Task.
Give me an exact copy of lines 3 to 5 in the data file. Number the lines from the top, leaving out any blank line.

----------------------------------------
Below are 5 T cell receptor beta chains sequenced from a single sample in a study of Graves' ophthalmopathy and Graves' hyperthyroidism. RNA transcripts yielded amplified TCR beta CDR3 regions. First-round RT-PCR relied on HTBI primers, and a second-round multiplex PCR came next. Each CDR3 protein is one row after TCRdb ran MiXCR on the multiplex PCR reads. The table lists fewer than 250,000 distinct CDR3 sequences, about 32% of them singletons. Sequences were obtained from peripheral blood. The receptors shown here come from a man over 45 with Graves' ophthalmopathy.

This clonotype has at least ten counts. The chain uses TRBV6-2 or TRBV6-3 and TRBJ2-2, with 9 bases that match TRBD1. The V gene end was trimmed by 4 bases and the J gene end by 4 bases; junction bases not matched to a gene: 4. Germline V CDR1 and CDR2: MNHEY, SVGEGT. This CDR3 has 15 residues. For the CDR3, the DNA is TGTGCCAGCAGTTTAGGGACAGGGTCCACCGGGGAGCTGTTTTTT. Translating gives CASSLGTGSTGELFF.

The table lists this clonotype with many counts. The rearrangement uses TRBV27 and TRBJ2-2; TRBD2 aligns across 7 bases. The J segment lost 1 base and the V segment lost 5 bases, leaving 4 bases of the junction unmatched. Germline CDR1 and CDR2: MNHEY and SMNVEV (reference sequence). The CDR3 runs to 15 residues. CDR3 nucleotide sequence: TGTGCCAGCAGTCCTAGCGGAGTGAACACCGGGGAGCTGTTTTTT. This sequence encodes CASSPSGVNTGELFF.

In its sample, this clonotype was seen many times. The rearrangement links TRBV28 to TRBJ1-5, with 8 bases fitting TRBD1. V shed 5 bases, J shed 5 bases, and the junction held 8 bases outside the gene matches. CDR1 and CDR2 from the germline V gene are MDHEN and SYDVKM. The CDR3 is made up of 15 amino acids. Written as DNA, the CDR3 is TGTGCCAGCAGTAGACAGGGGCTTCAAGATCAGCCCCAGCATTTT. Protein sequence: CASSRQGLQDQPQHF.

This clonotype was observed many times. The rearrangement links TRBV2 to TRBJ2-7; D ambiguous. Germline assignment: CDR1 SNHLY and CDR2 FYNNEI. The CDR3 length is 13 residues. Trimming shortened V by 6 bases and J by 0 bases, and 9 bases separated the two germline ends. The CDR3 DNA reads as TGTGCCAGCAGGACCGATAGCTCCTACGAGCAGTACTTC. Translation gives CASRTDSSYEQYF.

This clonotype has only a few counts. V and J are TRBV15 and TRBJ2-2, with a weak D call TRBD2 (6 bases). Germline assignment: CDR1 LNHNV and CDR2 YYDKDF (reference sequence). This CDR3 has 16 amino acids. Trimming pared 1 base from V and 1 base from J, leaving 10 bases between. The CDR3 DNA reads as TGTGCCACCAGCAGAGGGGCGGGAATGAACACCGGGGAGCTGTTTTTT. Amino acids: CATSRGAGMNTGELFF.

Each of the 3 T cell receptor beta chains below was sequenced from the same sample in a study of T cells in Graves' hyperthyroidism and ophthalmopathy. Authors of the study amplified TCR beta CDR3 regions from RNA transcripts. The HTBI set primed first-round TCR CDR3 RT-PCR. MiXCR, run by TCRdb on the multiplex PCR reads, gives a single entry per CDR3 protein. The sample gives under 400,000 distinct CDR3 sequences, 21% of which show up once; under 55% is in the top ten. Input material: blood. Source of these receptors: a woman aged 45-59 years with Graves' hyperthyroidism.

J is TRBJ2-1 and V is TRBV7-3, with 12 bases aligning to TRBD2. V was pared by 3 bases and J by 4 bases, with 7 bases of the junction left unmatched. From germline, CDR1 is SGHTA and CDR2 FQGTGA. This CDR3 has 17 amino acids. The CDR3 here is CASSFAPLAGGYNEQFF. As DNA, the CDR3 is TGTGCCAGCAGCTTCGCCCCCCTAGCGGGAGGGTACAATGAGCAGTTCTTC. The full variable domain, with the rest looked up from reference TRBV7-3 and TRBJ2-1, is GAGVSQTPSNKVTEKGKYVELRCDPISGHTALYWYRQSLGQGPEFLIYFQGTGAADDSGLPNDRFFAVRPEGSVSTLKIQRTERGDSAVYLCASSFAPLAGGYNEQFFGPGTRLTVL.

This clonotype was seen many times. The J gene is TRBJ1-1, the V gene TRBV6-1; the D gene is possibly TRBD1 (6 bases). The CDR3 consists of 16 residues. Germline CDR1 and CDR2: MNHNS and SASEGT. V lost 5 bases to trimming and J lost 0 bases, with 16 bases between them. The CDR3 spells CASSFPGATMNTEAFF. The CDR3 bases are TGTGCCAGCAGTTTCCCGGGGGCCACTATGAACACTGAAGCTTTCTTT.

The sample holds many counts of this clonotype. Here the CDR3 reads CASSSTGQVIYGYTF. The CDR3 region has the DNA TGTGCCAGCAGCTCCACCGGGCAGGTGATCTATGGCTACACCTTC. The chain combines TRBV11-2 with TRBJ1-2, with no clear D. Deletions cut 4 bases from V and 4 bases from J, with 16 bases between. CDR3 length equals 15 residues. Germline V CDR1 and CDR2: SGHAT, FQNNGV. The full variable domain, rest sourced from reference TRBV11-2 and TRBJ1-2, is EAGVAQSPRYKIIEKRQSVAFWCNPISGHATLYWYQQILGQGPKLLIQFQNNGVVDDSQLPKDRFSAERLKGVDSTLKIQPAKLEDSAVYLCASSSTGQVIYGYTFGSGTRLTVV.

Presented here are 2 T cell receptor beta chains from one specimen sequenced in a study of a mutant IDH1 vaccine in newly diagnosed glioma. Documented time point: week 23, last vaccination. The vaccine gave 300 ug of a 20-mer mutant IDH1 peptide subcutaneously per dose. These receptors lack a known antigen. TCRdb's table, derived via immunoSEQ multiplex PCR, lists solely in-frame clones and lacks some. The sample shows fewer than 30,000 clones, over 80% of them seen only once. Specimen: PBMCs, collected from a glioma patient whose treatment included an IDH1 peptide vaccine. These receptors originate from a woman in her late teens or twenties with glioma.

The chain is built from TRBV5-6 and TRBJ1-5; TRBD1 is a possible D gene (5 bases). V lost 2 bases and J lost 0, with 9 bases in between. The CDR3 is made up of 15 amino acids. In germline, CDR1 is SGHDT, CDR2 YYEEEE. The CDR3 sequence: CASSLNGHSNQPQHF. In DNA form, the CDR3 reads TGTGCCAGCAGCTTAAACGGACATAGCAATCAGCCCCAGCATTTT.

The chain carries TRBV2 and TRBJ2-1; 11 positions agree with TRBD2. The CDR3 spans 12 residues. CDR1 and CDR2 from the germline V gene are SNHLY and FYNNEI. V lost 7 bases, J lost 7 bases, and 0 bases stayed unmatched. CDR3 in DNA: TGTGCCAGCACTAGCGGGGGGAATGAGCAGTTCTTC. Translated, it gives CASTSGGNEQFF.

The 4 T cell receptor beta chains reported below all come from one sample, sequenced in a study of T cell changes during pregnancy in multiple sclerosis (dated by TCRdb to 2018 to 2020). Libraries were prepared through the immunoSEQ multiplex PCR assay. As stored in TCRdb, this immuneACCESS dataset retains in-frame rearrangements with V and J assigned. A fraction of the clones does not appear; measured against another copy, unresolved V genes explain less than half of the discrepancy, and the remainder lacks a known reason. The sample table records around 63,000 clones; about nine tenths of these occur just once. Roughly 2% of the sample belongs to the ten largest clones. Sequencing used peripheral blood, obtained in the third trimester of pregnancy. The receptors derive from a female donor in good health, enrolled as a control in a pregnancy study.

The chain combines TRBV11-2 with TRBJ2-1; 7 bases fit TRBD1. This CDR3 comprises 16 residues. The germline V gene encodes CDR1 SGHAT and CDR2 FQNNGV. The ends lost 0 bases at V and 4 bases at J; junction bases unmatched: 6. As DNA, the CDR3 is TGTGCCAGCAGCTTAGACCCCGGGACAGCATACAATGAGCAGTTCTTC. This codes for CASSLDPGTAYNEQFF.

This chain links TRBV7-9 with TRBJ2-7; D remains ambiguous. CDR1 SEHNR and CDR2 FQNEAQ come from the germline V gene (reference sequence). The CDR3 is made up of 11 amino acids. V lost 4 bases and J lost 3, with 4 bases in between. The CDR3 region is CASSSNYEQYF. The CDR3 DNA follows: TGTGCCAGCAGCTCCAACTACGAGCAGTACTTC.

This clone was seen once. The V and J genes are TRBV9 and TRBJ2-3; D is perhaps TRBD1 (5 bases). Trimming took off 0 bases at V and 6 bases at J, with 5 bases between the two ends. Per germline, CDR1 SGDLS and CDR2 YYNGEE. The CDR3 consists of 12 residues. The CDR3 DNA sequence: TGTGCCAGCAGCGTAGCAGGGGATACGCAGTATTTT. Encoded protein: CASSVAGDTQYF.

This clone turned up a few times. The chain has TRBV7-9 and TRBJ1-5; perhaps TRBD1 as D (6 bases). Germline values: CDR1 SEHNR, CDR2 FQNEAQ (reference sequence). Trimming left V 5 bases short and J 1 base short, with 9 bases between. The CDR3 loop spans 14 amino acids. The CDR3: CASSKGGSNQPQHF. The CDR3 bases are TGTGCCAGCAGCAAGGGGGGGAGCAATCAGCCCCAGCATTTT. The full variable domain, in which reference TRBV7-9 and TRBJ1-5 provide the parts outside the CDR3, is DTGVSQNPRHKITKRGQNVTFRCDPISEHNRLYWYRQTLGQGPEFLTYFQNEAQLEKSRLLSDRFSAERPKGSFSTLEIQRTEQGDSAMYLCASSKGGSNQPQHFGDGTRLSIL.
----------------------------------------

The table lists this clonotype with many counts. The rearrangement uses TRBV27 and TRBJ2-2; TRBD2 aligns across 7 bases. The J segment lost 1 base and the V segment lost 5 bases, leaving 4 bases of the junction unmatched. Germline CDR1 and CDR2: MNHEY and SMNVEV (reference sequence). The CDR3 runs to 15 residues. CDR3 nucleotide sequence: TGTGCCAGCAGTCCTAGCGGAGTGAACACCGGGGAGCTGTTTTTT. This sequence encodes CASSPSGVNTGELFF.

In its sample, this clonotype was seen many times. The rearrangement links TRBV28 to TRBJ1-5, with 8 bases fitting TRBD1. V shed 5 bases, J shed 5 bases, and the junction held 8 bases outside the gene matches. CDR1 and CDR2 from the germline V gene are MDHEN and SYDVKM. The CDR3 is made up of 15 amino acids. Written as DNA, the CDR3 is TGTGCCAGCAGTAGACAGGGGCTTCAAGATCAGCCCCAGCATTTT. Protein sequence: CASSRQGLQDQPQHF.

This clonotype was observed many times. The rearrangement links TRBV2 to TRBJ2-7; D ambiguous. Germline assignment: CDR1 SNHLY and CDR2 FYNNEI. The CDR3 length is 13 residues. Trimming shortened V by 6 bases and J by 0 bases, and 9 bases separated the two germline ends. The CDR3 DNA reads as TGTGCCAGCAGGACCGATAGCTCCTACGAGCAGTACTTC. Translation gives CASRTDSSYEQYF.